Archive for category Wireless
In the past month, I’ve focused several articles on industrial wireless technology. If you’re interested in learning more, here are several webinar recordings you can watch on your own time that will give you more insight into how wireless works, and how companies are using it to extend that measurement base and get process information where they need it to go, even on a limited budget.
In our continuing quest to understand industrial wireless, here’s the next bite. We already talked about the three industrial wireless bands and what they’re used for. Now, we’ll look at wireless antenna.
The antenna’s primary purpose is to focus or direct the signal that it is sending or receiving. The antenna strength, called gain, (measured in decibels) concentrates the transmitter or radio signal in a given direction, and reduces it in unwanted directions. The higher the antenna’s decibel value, the more focused the signal.
I’ve found that the word gain sometimes confuses people: they think gain refers to an antenna ADDING power to a radio. That’s actually what an amplifier does. Antenna gain is about concentrating or dispersing radio frequency energy and directing it where it needs to go. By packing that available energy into various patterns, as the different antenna types do, a radio signal can be spread out to a broad field or concentrated into a small tight pattern to go a farther distance.
Just like the three industrial wireless RF bands, there are three main types of antennas. And while lots of people have tried to explain them, with technical charts and inkblot-style diagrams, this simple description really hit home to me:
- Omni-directional antennas radiate their signal in all directions, like a floor lamp radiates light equally around itself.
- Semi-directional antennas radiate in a specific direction across a large area, like a spotlight shining on stage.
- Highly-directional antennas focus their signal on a very specific target, like a laser pointer focusing on a specific portion of a photo.
So, let’s take it a step further.
We keep a Honeywell XYR6000 field transmitter network setup at the Lesman offices for training, customer demonstrations, and site surveys. And part of my job is to keep the system in working order.
Honeywell releases incremental firmware updates when they need to fix a bug or add functionality to the systems. I’d downloaded both the 201.1 and 202.1 update files from the Honeywell website, but had procrastinated in doing the installation. (Never happens to you, right?)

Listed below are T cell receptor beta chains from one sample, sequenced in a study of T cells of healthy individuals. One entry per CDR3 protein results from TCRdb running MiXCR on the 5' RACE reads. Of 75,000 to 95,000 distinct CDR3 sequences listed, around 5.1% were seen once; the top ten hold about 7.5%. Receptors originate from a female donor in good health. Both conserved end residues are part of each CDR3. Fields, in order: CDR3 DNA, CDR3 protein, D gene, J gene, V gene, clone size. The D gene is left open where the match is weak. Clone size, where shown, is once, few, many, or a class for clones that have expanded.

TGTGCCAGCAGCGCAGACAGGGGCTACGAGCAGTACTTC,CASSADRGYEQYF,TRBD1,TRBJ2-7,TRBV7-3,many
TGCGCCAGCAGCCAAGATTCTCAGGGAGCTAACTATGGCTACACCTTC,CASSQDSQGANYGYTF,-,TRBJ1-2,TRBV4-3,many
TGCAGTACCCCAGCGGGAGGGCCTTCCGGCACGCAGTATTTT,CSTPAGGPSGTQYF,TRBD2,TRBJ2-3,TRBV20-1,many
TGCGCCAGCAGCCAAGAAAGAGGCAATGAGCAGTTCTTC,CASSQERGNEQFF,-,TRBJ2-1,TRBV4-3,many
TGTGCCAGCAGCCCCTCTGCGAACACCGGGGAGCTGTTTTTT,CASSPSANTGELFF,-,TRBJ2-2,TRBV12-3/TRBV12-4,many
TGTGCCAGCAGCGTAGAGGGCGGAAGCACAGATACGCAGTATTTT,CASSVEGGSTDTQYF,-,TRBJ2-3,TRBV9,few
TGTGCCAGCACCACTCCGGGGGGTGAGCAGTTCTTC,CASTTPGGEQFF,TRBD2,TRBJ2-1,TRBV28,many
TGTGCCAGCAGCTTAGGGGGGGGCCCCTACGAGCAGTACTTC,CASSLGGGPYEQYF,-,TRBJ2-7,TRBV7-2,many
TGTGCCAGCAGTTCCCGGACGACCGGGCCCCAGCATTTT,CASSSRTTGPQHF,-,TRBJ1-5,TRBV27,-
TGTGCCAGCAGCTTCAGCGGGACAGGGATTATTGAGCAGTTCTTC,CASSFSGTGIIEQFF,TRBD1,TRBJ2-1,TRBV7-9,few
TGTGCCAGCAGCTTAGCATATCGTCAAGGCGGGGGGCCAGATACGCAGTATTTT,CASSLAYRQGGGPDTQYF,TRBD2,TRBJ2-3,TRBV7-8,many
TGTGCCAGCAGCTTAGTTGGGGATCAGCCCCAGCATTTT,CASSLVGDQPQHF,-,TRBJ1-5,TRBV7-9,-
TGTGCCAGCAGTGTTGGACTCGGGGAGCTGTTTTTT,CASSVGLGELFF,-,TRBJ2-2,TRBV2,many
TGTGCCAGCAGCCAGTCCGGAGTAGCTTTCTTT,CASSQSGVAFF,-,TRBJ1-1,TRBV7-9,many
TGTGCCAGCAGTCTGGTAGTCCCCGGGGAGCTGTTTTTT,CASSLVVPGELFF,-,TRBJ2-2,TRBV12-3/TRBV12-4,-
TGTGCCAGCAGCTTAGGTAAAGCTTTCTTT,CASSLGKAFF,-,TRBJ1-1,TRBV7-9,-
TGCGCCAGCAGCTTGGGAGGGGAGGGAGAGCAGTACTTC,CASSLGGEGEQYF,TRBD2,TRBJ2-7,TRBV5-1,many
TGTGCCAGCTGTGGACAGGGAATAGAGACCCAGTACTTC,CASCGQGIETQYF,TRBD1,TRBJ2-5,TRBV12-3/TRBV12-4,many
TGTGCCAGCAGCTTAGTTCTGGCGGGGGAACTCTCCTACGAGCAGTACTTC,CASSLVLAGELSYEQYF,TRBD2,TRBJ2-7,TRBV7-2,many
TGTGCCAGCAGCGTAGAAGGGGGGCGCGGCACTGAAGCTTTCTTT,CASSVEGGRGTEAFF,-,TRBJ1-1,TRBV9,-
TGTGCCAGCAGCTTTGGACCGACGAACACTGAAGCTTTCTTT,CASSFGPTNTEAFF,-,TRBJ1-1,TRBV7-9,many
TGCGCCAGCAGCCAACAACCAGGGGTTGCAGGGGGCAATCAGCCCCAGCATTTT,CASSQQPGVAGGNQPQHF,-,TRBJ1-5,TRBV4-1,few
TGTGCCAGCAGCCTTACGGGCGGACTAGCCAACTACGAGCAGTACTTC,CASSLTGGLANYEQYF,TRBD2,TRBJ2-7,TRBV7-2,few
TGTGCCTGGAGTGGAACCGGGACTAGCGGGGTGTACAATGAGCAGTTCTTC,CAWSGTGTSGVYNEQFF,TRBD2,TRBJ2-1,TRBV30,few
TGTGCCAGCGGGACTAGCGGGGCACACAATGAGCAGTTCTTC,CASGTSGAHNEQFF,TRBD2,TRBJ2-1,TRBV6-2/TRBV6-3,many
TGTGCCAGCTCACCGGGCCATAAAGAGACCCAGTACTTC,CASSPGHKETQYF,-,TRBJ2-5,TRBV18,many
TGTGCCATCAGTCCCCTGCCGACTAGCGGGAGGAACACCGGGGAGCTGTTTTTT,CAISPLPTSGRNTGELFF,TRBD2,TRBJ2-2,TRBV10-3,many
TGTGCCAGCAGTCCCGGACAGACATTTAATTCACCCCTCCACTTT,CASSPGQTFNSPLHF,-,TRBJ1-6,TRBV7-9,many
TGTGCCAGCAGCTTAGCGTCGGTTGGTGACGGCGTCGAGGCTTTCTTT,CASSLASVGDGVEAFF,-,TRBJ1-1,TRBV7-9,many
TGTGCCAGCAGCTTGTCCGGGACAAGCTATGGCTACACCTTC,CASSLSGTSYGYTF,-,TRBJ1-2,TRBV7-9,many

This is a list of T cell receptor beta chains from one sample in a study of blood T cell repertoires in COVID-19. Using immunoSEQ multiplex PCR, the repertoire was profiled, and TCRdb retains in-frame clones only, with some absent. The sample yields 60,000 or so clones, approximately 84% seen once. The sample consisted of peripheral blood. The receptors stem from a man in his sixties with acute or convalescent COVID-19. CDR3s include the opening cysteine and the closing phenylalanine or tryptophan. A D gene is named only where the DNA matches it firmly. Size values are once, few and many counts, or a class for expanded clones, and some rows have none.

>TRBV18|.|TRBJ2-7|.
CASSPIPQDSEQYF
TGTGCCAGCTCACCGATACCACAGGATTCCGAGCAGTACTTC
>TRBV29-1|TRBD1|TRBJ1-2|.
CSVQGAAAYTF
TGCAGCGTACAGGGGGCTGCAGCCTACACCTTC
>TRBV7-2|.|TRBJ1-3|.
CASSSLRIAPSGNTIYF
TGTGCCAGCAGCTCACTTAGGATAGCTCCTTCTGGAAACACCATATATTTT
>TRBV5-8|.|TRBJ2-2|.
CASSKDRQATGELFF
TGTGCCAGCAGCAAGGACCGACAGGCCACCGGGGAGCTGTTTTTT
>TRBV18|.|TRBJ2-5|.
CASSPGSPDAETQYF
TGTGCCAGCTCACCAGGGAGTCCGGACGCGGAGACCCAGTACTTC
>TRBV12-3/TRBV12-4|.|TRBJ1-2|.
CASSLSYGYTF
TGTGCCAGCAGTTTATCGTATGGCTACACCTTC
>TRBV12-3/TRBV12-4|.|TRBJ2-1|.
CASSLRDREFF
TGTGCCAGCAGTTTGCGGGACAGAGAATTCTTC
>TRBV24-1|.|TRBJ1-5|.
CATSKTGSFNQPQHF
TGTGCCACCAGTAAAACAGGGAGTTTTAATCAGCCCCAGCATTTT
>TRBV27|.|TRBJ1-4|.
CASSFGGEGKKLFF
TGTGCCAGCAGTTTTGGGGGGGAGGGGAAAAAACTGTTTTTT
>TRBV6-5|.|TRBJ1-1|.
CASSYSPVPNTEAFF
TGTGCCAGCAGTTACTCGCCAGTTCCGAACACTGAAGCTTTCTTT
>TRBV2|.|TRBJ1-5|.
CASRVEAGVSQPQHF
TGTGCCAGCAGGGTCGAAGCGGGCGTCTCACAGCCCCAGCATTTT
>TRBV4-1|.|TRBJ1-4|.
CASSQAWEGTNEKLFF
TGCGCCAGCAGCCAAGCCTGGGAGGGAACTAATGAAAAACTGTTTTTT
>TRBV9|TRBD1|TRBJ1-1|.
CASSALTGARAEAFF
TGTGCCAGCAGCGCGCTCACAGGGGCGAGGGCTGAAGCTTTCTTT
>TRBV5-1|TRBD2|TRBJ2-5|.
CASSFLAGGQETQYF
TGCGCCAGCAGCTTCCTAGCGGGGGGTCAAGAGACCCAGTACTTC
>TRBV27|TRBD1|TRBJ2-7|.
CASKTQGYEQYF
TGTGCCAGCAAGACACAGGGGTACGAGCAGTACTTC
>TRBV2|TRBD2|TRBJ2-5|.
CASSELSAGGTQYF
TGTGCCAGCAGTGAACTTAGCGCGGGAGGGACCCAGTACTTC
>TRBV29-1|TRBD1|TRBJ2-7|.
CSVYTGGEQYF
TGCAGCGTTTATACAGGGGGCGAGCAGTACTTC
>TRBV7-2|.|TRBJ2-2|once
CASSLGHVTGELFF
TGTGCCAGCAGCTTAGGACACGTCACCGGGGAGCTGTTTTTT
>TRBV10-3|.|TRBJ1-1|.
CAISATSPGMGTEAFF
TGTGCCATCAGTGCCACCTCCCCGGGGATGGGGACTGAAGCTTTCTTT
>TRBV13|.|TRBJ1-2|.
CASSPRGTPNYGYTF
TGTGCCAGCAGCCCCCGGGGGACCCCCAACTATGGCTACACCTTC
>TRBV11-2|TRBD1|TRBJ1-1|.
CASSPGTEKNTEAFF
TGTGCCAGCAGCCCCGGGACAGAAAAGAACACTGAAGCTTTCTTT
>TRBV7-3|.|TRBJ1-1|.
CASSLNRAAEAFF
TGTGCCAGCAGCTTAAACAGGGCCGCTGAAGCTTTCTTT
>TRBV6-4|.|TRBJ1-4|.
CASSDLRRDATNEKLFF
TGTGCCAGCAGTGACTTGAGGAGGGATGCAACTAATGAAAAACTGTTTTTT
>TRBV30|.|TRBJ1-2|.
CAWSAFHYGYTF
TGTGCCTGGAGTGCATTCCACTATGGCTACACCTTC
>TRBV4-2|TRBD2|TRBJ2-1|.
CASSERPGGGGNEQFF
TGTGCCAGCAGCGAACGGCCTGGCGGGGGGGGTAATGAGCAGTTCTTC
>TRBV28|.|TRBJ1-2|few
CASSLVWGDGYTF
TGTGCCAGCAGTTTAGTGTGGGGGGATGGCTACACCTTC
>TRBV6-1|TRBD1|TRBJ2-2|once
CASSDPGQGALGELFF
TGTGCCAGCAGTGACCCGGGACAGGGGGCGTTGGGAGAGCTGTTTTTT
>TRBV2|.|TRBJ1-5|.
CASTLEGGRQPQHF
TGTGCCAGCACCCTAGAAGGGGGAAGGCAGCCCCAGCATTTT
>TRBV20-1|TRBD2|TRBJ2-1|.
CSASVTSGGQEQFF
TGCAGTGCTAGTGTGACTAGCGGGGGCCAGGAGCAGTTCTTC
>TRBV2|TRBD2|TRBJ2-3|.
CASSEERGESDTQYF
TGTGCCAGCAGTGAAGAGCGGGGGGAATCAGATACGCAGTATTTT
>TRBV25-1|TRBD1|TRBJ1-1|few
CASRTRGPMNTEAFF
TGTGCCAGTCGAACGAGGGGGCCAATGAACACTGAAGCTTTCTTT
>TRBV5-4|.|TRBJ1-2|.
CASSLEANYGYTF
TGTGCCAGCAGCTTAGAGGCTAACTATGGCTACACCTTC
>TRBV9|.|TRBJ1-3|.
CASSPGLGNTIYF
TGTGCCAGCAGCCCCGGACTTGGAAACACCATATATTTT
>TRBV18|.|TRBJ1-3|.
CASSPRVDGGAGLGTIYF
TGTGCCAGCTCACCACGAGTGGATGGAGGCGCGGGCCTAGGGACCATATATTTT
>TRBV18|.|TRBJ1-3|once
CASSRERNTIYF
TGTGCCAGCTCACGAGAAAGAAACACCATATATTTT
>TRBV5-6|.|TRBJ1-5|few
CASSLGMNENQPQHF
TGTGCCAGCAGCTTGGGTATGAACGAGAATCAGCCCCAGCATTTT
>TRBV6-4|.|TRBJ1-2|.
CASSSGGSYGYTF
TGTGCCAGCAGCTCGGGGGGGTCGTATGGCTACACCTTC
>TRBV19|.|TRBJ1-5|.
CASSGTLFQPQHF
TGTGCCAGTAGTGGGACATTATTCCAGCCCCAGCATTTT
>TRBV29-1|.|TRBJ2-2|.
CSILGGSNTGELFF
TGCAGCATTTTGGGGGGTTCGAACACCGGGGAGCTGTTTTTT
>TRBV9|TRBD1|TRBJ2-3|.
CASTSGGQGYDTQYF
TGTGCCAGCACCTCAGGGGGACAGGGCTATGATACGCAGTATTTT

When I got around to doing the updates today, I pulled out the wireless device manager (WDM) manual [1.8MB PDF]. and turned to section 6.2, page 131. It has about 10 pages of step-by-step instructions on the update/upgrade process.
But then, I found myself wishing for another of those “missing pages from the manual”. While it has all the steps, here’s what’s missing: A map that tells me how long the steps take.
This morning, I came across two articles I thought were worth sharing. They’re both about industrial networks, but from two entirely different angles.
The first article is written by a network engineer at a manufacturing plant. The gist of it is something we at Lesman talk about often with our customers: Buy what you need. In this case, he’s talking about Ethernet switches for light manufacturing and assembly operations, where a field-hardened industrial ethernet switch may be overkill (and out of your budget).
The situation: Plant operators needed notification and a log of events or alarms happening at a remote pump station, 17 miles away.
The options: First, the engineers considered installing dedicated leased phone lines with modems. But when one engineer asked if anybody really remembered or understood the AT codes the modems used (back in the early Internet days), and noone did, they dropped that option. Next, they investigated license-free wireless. That proved impractical: There were hills and valleys between the plant and remote station (no line of sight), and they’d have to lease property between the two locations and install repeater towers at an additional expense.
So, how did they get the data across 17 miles without leasing land or resurrecting obsolete technology? The answer was much simpler and less expensive than they anticipated. Read the rest of this entry »